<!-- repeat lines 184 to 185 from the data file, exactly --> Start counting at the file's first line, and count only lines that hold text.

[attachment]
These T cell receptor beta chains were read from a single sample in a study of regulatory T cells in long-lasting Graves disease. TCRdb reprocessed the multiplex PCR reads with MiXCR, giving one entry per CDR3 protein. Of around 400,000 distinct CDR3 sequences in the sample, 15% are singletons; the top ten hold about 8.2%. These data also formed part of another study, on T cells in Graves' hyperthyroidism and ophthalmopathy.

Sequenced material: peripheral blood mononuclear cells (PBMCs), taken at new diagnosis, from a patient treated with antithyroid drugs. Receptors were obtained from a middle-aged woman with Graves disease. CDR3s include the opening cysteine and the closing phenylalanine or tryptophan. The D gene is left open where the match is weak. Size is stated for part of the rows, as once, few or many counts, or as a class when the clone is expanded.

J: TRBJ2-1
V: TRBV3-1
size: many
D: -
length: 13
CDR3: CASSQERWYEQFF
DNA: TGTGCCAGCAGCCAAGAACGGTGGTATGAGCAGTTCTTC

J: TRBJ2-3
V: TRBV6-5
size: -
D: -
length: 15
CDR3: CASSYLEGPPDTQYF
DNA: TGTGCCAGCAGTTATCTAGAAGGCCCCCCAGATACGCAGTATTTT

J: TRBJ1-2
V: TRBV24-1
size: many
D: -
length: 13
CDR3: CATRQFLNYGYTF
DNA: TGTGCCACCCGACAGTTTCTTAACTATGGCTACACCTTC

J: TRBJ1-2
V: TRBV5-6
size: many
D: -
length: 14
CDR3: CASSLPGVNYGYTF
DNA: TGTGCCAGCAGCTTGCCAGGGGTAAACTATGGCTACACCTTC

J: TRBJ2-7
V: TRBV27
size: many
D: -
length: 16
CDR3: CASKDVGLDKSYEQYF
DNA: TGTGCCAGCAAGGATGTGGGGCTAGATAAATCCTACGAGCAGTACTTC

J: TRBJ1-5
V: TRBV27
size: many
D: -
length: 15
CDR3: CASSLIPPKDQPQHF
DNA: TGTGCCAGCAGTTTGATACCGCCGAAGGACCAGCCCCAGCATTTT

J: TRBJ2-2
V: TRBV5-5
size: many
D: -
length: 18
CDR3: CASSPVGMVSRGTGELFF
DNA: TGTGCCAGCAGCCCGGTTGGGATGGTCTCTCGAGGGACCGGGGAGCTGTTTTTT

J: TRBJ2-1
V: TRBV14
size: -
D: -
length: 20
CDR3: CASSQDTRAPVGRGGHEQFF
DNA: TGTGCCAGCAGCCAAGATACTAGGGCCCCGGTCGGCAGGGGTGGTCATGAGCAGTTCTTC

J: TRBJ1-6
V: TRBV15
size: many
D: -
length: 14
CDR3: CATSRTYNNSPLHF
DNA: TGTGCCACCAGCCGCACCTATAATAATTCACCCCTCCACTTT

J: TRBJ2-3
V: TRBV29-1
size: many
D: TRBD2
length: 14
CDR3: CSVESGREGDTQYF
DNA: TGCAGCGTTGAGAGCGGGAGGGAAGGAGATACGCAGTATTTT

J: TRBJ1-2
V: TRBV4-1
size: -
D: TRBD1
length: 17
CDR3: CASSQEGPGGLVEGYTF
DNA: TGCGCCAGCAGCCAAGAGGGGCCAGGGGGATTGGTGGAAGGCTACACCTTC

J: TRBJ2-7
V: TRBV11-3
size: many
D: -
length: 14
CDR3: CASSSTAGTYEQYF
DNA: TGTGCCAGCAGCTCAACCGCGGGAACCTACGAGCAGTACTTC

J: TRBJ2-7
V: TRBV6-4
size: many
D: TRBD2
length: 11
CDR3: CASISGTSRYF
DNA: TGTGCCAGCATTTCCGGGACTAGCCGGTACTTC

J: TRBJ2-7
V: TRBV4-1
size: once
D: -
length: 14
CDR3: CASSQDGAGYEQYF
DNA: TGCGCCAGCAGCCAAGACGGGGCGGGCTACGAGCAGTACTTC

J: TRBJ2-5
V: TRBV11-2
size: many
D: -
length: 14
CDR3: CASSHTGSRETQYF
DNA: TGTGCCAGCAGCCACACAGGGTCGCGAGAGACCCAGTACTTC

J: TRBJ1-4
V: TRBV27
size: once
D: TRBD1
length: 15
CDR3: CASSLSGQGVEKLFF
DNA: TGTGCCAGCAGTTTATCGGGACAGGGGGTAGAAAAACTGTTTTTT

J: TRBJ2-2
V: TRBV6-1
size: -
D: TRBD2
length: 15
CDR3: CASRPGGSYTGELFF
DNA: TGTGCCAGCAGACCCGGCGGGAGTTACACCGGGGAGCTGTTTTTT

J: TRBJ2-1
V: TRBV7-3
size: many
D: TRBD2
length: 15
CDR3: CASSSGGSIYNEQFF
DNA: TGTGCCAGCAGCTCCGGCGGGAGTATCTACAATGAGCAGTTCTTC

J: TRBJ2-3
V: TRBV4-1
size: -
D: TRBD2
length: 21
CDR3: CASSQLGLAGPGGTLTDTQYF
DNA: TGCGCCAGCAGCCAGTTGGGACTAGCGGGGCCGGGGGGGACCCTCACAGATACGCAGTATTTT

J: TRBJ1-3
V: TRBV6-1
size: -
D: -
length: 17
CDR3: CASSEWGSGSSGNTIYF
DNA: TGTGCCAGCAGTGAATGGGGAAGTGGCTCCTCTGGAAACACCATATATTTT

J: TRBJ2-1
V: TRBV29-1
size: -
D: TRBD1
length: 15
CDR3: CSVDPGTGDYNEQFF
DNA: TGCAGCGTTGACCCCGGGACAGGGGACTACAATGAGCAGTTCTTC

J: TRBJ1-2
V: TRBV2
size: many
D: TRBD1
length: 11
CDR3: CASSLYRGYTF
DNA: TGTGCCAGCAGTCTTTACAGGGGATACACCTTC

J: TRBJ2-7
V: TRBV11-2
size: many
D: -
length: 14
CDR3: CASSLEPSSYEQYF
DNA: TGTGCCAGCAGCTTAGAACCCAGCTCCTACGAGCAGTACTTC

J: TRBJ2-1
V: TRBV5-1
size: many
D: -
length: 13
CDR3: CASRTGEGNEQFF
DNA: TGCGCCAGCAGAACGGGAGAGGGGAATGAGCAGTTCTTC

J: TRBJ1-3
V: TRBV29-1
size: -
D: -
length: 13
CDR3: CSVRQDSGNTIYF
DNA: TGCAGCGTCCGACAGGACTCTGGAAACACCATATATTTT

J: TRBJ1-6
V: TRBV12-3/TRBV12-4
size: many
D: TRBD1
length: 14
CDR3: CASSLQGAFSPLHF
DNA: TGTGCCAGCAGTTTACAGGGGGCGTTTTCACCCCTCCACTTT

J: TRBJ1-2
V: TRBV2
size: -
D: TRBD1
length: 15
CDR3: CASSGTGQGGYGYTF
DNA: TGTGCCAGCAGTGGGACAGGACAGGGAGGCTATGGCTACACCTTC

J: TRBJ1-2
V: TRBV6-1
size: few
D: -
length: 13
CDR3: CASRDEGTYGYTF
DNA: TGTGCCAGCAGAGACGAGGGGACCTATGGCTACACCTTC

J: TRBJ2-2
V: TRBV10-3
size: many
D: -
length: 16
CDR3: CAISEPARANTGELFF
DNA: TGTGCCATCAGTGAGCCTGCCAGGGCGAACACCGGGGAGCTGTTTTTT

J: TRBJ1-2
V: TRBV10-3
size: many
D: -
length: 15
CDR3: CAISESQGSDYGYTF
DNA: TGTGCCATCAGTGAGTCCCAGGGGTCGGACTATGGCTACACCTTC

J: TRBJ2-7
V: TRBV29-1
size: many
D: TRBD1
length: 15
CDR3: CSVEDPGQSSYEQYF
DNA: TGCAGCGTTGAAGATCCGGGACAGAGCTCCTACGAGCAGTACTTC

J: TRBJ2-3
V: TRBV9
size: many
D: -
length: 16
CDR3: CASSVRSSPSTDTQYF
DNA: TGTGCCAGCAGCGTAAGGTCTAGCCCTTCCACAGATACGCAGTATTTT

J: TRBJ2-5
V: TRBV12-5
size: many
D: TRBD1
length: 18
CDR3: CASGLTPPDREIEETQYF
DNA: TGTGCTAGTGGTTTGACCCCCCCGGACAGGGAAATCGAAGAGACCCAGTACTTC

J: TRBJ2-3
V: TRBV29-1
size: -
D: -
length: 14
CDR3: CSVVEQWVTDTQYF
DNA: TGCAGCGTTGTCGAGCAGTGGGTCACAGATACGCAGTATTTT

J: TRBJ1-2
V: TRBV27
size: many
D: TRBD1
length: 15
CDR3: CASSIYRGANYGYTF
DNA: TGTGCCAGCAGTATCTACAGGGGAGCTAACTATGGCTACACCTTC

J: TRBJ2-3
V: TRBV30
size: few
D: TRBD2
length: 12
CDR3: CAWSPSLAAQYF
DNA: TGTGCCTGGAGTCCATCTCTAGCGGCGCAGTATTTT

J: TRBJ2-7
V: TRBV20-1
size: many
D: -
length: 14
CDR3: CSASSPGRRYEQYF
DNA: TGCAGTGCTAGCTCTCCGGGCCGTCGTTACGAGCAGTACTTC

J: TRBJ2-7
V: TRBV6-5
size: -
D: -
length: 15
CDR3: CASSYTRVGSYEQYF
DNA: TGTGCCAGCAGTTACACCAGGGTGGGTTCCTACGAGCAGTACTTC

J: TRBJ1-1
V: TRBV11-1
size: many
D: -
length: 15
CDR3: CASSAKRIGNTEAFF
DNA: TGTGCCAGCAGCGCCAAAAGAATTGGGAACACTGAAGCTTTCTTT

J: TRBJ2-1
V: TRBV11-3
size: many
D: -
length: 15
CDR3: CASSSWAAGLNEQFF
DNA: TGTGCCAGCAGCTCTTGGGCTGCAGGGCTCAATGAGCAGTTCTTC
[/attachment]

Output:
DNA: TGTGCCAGCAGTTTACAGGGGGCGTTTTCACCCCTCCACTTT

J: TRBJ1-2